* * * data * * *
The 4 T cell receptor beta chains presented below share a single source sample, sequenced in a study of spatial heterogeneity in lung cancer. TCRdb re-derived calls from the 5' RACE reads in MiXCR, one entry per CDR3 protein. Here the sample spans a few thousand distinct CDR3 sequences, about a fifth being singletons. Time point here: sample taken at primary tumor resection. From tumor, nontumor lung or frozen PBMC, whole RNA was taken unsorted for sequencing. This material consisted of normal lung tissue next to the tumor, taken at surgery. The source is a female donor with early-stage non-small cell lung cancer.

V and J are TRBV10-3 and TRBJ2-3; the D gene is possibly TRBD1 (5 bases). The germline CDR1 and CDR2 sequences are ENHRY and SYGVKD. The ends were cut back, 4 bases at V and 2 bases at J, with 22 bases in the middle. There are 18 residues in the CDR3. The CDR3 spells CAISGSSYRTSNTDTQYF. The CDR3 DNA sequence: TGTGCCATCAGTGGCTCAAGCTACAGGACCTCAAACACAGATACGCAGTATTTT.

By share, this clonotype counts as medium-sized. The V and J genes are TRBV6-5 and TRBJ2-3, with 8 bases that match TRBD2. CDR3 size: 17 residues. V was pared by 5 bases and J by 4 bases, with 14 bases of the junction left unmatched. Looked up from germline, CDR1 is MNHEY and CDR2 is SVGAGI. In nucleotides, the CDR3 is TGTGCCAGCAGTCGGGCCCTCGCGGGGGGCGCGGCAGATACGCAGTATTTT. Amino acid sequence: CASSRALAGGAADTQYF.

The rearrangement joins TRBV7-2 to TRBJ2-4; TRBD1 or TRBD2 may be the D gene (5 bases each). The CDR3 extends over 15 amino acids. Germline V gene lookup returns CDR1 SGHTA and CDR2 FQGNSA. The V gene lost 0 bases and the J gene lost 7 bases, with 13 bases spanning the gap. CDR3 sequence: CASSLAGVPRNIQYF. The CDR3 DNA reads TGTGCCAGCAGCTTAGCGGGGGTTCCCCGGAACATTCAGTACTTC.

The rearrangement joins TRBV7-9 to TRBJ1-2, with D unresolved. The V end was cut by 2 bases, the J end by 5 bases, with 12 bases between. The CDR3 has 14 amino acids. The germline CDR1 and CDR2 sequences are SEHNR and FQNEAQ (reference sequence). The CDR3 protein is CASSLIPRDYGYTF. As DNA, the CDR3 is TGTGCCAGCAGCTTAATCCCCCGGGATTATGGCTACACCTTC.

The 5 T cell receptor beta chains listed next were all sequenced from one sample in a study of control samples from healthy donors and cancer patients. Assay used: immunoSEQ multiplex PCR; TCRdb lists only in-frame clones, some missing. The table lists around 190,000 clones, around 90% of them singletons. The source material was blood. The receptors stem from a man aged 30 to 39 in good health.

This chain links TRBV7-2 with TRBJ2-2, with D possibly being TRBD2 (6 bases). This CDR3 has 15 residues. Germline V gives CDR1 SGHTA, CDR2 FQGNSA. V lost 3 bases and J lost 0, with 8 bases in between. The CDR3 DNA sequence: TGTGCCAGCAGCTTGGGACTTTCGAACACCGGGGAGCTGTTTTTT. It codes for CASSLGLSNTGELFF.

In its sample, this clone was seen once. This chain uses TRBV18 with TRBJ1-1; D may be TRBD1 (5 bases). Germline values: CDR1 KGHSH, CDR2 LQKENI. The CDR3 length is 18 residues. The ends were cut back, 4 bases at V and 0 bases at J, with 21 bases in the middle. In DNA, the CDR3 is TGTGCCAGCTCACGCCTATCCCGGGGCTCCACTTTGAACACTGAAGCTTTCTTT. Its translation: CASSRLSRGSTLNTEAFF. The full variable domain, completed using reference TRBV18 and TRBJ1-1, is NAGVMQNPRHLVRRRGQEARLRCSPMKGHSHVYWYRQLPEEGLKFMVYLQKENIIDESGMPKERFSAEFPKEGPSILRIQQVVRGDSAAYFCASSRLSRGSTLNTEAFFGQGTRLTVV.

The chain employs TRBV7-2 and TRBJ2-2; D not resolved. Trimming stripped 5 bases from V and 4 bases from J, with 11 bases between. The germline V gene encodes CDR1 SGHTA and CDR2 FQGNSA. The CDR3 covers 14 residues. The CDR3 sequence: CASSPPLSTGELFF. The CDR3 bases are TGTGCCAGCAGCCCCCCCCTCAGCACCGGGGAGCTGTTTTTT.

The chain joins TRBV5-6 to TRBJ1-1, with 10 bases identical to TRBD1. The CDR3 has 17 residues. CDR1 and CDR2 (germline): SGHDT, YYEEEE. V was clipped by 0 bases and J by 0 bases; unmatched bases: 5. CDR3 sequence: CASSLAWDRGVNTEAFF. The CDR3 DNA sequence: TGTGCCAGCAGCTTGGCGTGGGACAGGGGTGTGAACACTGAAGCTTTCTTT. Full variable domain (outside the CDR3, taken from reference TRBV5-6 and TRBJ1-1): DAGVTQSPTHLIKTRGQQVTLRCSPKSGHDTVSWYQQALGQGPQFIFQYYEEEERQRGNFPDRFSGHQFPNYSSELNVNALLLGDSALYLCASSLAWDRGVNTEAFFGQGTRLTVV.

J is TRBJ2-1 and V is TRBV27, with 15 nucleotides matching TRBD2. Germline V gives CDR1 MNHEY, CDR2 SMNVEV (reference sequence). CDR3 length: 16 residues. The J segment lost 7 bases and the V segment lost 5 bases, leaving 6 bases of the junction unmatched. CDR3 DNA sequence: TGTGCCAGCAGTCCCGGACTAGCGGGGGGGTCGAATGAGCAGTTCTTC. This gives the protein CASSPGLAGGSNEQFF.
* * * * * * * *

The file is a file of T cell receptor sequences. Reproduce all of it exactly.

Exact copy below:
The 4 T cell receptor beta chains presented below share a single source sample, sequenced in a study of spatial heterogeneity in lung cancer. TCRdb re-derived calls from the 5' RACE reads in MiXCR, one entry per CDR3 protein. Here the sample spans a few thousand distinct CDR3 sequences, about a fifth being singletons. Time point here: sample taken at primary tumor resection. From tumor, nontumor lung or frozen PBMC, whole RNA was taken unsorted for sequencing. This material consisted of normal lung tissue next to the tumor, taken at surgery. The source is a female donor with early-stage non-small cell lung cancer.

V and J are TRBV10-3 and TRBJ2-3; the D gene is possibly TRBD1 (5 bases). The germline CDR1 and CDR2 sequences are ENHRY and SYGVKD. The ends were cut back, 4 bases at V and 2 bases at J, with 22 bases in the middle. There are 18 residues in the CDR3. The CDR3 spells CAISGSSYRTSNTDTQYF. The CDR3 DNA sequence: TGTGCCATCAGTGGCTCAAGCTACAGGACCTCAAACACAGATACGCAGTATTTT.

By share, this clonotype counts as medium-sized. The V and J genes are TRBV6-5 and TRBJ2-3, with 8 bases that match TRBD2. CDR3 size: 17 residues. V was pared by 5 bases and J by 4 bases, with 14 bases of the junction left unmatched. Looked up from germline, CDR1 is MNHEY and CDR2 is SVGAGI. In nucleotides, the CDR3 is TGTGCCAGCAGTCGGGCCCTCGCGGGGGGCGCGGCAGATACGCAGTATTTT. Amino acid sequence: CASSRALAGGAADTQYF.

The rearrangement joins TRBV7-2 to TRBJ2-4; TRBD1 or TRBD2 may be the D gene (5 bases each). The CDR3 extends over 15 amino acids. Germline V gene lookup returns CDR1 SGHTA and CDR2 FQGNSA. The V gene lost 0 bases and the J gene lost 7 bases, with 13 bases spanning the gap. CDR3 sequence: CASSLAGVPRNIQYF. The CDR3 DNA reads TGTGCCAGCAGCTTAGCGGGGGTTCCCCGGAACATTCAGTACTTC.

The rearrangement joins TRBV7-9 to TRBJ1-2, with D unresolved. The V end was cut by 2 bases, the J end by 5 bases, with 12 bases between. The CDR3 has 14 amino acids. The germline CDR1 and CDR2 sequences are SEHNR and FQNEAQ (reference sequence). The CDR3 protein is CASSLIPRDYGYTF. As DNA, the CDR3 is TGTGCCAGCAGCTTAATCCCCCGGGATTATGGCTACACCTTC.

The 5 T cell receptor beta chains listed next were all sequenced from one sample in a study of control samples from healthy donors and cancer patients. Assay used: immunoSEQ multiplex PCR; TCRdb lists only in-frame clones, some missing. The table lists around 190,000 clones, around 90% of them singletons. The source material was blood. The receptors stem from a man aged 30 to 39 in good health.

This chain links TRBV7-2 with TRBJ2-2, with D possibly being TRBD2 (6 bases). This CDR3 has 15 residues. Germline V gives CDR1 SGHTA, CDR2 FQGNSA. V lost 3 bases and J lost 0, with 8 bases in between. The CDR3 DNA sequence: TGTGCCAGCAGCTTGGGACTTTCGAACACCGGGGAGCTGTTTTTT. It codes for CASSLGLSNTGELFF.

In its sample, this clone was seen once. This chain uses TRBV18 with TRBJ1-1; D may be TRBD1 (5 bases). Germline values: CDR1 KGHSH, CDR2 LQKENI. The CDR3 length is 18 residues. The ends were cut back, 4 bases at V and 0 bases at J, with 21 bases in the middle. In DNA, the CDR3 is TGTGCCAGCTCACGCCTATCCCGGGGCTCCACTTTGAACACTGAAGCTTTCTTT. Its translation: CASSRLSRGSTLNTEAFF. The full variable domain, completed using reference TRBV18 and TRBJ1-1, is NAGVMQNPRHLVRRRGQEARLRCSPMKGHSHVYWYRQLPEEGLKFMVYLQKENIIDESGMPKERFSAEFPKEGPSILRIQQVVRGDSAAYFCASSRLSRGSTLNTEAFFGQGTRLTVV.

The chain employs TRBV7-2 and TRBJ2-2; D not resolved. Trimming stripped 5 bases from V and 4 bases from J, with 11 bases between. The germline V gene encodes CDR1 SGHTA and CDR2 FQGNSA. The CDR3 covers 14 residues. The CDR3 sequence: CASSPPLSTGELFF. The CDR3 bases are TGTGCCAGCAGCCCCCCCCTCAGCACCGGGGAGCTGTTTTTT.

The chain joins TRBV5-6 to TRBJ1-1, with 10 bases identical to TRBD1. The CDR3 has 17 residues. CDR1 and CDR2 (germline): SGHDT, YYEEEE. V was clipped by 0 bases and J by 0 bases; unmatched bases: 5. CDR3 sequence: CASSLAWDRGVNTEAFF. The CDR3 DNA sequence: TGTGCCAGCAGCTTGGCGTGGGACAGGGGTGTGAACACTGAAGCTTTCTTT. Full variable domain (outside the CDR3, taken from reference TRBV5-6 and TRBJ1-1): DAGVTQSPTHLIKTRGQQVTLRCSPKSGHDTVSWYQQALGQGPQFIFQYYEEEERQRGNFPDRFSGHQFPNYSSELNVNALLLGDSALYLCASSLAWDRGVNTEAFFGQGTRLTVV.

J is TRBJ2-1 and V is TRBV27, with 15 nucleotides matching TRBD2. Germline V gives CDR1 MNHEY, CDR2 SMNVEV (reference sequence). CDR3 length: 16 residues. The J segment lost 7 bases and the V segment lost 5 bases, leaving 6 bases of the junction unmatched. CDR3 DNA sequence: TGTGCCAGCAGTCCCGGACTAGCGGGGGGGTCGAATGAGCAGTTCTTC. This gives the protein CASSPGLAGGSNEQFF.